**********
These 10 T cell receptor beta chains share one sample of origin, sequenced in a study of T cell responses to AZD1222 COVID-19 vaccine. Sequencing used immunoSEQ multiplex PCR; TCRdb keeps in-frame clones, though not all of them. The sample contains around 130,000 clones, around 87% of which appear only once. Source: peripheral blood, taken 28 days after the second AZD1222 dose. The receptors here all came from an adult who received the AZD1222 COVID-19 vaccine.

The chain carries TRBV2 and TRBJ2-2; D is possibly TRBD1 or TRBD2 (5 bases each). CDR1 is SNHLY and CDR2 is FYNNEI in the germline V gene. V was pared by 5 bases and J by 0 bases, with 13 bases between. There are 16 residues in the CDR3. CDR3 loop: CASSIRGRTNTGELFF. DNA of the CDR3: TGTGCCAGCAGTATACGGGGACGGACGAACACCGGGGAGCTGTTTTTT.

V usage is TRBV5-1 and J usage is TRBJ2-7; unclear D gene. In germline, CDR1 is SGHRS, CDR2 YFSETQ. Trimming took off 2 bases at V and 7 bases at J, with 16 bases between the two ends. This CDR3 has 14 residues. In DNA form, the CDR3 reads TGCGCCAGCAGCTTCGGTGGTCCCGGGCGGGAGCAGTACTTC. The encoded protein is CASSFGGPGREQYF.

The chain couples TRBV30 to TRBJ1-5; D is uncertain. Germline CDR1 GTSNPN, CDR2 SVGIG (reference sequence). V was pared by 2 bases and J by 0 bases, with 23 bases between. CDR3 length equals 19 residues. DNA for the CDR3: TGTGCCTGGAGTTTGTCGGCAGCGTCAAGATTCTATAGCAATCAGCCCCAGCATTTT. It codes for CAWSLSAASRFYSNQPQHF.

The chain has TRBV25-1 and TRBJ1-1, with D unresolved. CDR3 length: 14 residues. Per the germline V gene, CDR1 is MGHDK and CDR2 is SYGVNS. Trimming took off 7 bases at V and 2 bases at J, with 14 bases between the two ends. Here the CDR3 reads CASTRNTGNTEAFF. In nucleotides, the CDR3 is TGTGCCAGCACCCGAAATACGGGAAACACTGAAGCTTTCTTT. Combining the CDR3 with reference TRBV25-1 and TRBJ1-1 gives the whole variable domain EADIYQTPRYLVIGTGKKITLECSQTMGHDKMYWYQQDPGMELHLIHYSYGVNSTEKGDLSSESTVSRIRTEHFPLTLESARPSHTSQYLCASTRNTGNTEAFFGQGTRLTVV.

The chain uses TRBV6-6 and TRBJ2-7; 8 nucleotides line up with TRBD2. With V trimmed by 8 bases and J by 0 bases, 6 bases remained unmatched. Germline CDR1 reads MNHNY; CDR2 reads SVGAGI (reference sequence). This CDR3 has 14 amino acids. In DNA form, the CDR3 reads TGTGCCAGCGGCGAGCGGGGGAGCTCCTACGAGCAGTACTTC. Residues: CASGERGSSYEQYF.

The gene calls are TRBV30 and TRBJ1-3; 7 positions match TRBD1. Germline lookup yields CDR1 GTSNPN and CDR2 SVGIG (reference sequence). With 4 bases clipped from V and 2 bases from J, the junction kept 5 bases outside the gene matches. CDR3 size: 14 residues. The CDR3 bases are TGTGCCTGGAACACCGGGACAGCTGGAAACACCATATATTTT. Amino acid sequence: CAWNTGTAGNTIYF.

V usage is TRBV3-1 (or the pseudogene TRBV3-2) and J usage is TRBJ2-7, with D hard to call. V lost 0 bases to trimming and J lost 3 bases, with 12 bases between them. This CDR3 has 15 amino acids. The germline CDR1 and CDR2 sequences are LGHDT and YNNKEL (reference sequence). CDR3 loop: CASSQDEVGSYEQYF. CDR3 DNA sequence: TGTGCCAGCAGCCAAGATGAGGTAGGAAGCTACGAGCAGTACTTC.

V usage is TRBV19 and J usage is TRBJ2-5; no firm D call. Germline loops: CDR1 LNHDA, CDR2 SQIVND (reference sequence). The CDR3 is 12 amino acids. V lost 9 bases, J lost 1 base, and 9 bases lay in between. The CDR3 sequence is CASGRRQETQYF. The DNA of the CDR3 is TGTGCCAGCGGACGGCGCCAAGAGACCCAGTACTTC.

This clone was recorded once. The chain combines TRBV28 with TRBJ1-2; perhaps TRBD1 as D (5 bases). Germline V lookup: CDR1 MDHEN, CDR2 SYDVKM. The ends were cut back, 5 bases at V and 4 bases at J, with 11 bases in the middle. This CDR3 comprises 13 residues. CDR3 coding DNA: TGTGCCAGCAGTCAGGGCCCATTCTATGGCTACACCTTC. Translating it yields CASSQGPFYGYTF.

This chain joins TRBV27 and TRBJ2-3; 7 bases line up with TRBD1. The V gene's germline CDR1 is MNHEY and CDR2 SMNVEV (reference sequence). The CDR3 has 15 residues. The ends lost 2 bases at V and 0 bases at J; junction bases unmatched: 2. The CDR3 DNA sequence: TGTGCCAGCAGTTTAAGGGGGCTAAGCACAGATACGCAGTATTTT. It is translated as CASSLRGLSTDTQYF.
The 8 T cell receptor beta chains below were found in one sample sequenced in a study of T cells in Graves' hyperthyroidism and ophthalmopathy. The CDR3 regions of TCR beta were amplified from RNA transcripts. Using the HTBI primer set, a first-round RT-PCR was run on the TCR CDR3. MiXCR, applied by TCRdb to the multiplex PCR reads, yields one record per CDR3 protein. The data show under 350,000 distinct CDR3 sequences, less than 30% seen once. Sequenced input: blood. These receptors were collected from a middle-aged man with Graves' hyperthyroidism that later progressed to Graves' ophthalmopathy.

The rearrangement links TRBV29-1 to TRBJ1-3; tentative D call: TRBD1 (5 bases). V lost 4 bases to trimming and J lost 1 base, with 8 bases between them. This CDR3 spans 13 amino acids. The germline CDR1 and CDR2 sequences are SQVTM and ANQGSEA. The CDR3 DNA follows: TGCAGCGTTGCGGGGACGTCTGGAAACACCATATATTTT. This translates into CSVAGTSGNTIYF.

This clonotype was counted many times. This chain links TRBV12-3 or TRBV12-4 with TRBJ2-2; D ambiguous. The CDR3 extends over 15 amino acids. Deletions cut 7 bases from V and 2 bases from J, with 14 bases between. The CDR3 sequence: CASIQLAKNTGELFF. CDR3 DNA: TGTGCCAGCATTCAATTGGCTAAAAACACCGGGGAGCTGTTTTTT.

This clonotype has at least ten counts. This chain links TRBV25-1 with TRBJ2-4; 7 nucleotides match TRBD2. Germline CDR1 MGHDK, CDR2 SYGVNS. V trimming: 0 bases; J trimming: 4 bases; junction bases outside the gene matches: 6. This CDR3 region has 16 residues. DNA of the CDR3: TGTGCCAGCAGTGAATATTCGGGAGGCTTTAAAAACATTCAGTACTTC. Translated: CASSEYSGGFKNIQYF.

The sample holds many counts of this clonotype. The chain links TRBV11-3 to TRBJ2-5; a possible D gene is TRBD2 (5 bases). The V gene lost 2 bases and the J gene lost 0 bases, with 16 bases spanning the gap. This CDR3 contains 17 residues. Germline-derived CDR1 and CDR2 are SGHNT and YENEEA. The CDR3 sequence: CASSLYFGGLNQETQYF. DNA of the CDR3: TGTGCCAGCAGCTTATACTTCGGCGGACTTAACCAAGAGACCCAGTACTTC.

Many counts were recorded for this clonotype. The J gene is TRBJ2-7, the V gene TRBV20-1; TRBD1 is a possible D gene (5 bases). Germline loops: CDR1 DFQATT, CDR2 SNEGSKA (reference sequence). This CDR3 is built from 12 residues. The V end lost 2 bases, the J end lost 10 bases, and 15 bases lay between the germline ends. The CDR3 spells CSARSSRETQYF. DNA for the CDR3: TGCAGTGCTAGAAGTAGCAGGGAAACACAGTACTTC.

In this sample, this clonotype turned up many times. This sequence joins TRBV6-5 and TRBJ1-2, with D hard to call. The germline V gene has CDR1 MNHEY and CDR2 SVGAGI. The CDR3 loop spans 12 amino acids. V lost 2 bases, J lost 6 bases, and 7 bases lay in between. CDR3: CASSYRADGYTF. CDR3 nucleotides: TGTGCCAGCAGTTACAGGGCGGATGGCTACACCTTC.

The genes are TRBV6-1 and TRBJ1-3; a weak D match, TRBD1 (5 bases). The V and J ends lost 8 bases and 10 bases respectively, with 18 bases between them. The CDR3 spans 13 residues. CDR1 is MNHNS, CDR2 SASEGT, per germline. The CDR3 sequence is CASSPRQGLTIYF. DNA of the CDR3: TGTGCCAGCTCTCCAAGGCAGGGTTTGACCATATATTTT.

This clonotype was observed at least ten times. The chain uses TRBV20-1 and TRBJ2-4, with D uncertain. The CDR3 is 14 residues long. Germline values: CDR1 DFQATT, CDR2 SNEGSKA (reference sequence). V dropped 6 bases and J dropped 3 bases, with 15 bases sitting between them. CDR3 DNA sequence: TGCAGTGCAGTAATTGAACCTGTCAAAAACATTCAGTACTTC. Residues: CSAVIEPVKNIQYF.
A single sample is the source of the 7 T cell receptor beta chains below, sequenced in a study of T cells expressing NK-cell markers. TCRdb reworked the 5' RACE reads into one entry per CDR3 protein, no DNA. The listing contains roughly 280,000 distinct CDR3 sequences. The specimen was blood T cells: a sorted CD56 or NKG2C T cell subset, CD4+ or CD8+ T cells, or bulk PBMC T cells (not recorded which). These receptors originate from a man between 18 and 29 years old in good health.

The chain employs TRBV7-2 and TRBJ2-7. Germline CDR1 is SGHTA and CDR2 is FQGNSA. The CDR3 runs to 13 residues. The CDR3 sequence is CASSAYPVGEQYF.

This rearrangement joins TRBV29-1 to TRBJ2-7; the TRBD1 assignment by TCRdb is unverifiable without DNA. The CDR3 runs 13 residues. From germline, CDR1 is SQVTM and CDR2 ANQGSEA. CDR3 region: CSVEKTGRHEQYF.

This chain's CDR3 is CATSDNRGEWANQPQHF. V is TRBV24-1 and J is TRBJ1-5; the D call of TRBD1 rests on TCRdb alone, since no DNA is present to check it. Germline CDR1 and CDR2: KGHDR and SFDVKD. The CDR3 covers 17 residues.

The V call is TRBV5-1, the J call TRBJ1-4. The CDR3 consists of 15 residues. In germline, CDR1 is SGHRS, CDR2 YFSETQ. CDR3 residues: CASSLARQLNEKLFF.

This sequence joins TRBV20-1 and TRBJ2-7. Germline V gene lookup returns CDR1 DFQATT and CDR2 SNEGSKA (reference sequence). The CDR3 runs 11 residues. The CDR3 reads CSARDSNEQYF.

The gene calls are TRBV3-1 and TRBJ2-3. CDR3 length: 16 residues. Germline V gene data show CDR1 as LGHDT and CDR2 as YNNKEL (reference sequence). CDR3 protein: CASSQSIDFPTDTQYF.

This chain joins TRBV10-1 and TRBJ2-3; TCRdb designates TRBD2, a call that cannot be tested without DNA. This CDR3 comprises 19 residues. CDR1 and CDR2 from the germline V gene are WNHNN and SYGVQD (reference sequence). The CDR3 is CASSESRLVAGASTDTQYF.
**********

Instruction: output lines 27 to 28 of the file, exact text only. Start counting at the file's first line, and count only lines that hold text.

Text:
The gene calls are TRBV3-1 and TRBJ2-3. CDR3 length: 16 residues. Germline V gene data show CDR1 as LGHDT and CDR2 as YNNKEL (reference sequence). CDR3 protein: CASSQSIDFPTDTQYF.

This chain joins TRBV10-1 and TRBJ2-3; TCRdb designates TRBD2, a call that cannot be tested without DNA. This CDR3 comprises 19 residues. CDR1 and CDR2 from the germline V gene are WNHNN and SYGVQD (reference sequence). The CDR3 is CASSESRLVAGASTDTQYF.